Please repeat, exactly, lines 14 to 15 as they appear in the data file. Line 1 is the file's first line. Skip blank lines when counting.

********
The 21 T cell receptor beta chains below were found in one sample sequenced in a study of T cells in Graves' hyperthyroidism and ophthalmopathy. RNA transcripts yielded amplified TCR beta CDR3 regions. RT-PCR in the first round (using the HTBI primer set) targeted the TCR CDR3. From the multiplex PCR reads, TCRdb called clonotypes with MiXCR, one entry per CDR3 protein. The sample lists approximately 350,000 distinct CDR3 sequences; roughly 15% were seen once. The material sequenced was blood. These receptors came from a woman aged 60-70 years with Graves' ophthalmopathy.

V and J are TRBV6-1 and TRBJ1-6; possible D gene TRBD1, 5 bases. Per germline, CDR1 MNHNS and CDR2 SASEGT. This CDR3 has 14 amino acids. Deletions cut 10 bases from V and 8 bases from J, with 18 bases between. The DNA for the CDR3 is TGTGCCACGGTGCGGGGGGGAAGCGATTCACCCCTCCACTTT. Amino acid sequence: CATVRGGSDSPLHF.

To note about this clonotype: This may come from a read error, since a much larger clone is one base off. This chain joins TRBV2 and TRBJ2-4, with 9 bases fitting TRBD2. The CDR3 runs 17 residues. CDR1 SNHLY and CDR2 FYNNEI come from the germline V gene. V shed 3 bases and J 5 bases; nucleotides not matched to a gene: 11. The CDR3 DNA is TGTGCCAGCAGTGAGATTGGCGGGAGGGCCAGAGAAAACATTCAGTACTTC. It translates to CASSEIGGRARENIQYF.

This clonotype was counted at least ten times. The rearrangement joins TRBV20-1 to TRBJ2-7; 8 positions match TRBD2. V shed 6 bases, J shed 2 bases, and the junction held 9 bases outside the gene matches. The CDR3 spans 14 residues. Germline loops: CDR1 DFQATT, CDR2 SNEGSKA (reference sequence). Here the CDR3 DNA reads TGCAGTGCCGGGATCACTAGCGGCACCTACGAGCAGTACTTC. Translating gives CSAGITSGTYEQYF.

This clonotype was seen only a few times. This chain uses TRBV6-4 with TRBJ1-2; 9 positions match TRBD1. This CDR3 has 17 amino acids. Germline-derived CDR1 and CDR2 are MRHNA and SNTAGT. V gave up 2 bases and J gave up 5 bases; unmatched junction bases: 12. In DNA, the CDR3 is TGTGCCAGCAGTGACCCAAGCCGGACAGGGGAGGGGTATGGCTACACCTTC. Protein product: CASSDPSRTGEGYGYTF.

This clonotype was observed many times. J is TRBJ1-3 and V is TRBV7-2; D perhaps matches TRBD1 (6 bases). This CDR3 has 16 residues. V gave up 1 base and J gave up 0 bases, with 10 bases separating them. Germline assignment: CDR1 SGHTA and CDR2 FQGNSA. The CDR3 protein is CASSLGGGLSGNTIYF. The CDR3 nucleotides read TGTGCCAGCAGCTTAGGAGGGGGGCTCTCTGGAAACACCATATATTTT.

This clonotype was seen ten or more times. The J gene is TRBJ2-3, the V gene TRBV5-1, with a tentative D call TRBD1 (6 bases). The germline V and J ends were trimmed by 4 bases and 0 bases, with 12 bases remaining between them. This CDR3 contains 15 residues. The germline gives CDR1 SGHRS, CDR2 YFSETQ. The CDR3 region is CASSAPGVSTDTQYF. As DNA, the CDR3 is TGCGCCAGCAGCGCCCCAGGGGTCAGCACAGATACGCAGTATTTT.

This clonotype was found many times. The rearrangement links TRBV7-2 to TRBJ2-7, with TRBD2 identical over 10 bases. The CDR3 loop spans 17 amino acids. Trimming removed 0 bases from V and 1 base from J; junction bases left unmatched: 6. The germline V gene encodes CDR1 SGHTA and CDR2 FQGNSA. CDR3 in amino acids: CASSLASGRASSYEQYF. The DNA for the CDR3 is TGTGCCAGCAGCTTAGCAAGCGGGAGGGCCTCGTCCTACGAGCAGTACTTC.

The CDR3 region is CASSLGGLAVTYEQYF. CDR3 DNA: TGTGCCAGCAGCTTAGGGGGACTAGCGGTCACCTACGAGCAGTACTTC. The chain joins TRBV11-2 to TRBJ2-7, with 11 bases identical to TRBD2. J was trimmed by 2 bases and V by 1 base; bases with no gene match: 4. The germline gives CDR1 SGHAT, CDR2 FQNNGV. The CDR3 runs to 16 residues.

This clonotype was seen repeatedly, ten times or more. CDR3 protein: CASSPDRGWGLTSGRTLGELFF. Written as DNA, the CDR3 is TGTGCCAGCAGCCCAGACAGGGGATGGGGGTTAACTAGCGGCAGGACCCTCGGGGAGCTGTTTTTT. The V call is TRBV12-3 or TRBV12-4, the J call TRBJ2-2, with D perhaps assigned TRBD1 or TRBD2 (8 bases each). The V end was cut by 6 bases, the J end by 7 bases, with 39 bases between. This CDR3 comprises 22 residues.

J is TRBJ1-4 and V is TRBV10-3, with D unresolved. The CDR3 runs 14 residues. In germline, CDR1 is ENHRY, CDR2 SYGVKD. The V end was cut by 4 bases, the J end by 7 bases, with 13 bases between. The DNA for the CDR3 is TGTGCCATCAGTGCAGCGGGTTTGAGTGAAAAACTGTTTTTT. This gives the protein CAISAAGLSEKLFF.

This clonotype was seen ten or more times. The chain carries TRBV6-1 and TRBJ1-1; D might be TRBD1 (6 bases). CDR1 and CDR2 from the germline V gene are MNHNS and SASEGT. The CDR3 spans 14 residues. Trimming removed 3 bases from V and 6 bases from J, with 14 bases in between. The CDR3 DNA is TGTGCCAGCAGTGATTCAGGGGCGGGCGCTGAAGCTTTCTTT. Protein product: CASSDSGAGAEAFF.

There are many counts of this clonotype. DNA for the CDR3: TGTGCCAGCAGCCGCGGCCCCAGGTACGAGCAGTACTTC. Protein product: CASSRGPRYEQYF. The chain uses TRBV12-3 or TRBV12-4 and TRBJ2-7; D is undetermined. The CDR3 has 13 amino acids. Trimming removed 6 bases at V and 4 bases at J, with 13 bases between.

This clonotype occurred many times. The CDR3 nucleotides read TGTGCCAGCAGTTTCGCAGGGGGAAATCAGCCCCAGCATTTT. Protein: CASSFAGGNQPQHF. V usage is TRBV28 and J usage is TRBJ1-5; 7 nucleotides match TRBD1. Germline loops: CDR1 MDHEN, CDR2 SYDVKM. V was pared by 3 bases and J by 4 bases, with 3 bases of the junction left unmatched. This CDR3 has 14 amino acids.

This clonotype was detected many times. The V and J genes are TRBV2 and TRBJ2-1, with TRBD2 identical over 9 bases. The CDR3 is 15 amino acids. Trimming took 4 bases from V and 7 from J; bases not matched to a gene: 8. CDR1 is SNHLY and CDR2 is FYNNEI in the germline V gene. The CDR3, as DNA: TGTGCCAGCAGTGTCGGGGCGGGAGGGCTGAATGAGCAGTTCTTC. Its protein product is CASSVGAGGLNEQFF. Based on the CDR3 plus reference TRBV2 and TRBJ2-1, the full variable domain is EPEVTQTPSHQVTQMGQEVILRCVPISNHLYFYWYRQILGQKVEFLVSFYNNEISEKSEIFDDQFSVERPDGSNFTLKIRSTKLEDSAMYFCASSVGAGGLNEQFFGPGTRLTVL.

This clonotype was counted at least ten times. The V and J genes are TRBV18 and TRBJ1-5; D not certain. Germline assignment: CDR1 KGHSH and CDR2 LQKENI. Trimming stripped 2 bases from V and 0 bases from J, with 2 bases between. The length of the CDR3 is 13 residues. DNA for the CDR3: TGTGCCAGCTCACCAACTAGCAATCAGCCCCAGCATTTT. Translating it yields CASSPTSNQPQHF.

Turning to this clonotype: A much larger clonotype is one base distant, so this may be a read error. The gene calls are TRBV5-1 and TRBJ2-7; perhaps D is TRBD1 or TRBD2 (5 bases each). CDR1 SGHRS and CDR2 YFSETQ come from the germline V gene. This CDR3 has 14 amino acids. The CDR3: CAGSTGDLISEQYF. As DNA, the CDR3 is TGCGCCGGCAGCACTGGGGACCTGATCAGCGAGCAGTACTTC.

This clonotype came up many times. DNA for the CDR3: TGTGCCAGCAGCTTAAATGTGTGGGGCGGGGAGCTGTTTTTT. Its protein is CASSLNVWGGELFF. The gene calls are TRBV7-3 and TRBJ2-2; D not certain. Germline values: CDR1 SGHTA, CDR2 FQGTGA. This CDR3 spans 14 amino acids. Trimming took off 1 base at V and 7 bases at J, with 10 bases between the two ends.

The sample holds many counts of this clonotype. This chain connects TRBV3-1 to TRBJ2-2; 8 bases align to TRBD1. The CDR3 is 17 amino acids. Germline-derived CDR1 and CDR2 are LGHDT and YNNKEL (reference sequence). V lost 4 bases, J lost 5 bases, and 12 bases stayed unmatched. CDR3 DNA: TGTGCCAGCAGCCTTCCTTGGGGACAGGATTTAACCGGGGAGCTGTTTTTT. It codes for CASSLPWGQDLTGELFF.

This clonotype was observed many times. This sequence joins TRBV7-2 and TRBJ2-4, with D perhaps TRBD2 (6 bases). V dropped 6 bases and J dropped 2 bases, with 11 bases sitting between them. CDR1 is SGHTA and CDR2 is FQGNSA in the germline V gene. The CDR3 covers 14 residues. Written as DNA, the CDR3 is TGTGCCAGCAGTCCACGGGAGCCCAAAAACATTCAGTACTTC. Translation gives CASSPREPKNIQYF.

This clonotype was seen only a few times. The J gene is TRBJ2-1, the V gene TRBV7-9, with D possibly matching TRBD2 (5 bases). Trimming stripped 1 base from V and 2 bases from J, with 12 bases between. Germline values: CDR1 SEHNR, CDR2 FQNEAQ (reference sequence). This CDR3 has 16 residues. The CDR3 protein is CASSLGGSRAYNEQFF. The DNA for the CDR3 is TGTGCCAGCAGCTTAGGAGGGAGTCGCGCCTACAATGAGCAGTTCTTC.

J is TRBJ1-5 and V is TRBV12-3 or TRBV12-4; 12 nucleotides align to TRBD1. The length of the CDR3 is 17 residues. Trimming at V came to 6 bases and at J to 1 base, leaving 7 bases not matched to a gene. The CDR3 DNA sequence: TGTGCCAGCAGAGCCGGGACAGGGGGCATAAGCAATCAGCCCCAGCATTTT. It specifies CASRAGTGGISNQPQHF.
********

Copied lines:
This clonotype occurred many times. The CDR3 nucleotides read TGTGCCAGCAGTTTCGCAGGGGGAAATCAGCCCCAGCATTTT. Protein: CASSFAGGNQPQHF. V usage is TRBV28 and J usage is TRBJ1-5; 7 nucleotides match TRBD1. Germline loops: CDR1 MDHEN, CDR2 SYDVKM. V was pared by 3 bases and J by 4 bases, with 3 bases of the junction left unmatched. This CDR3 has 14 amino acids.

This clonotype was detected many times. The V and J genes are TRBV2 and TRBJ2-1, with TRBD2 identical over 9 bases. The CDR3 is 15 amino acids. Trimming took 4 bases from V and 7 from J; bases not matched to a gene: 8. CDR1 is SNHLY and CDR2 is FYNNEI in the germline V gene. The CDR3, as DNA: TGTGCCAGCAGTGTCGGGGCGGGAGGGCTGAATGAGCAGTTCTTC. Its protein product is CASSVGAGGLNEQFF. Based on the CDR3 plus reference TRBV2 and TRBJ2-1, the full variable domain is EPEVTQTPSHQVTQMGQEVILRCVPISNHLYFYWYRQILGQKVEFLVSFYNNEISEKSEIFDDQFSVERPDGSNFTLKIRSTKLEDSAMYFCASSVGAGGLNEQFFGPGTRLTVL.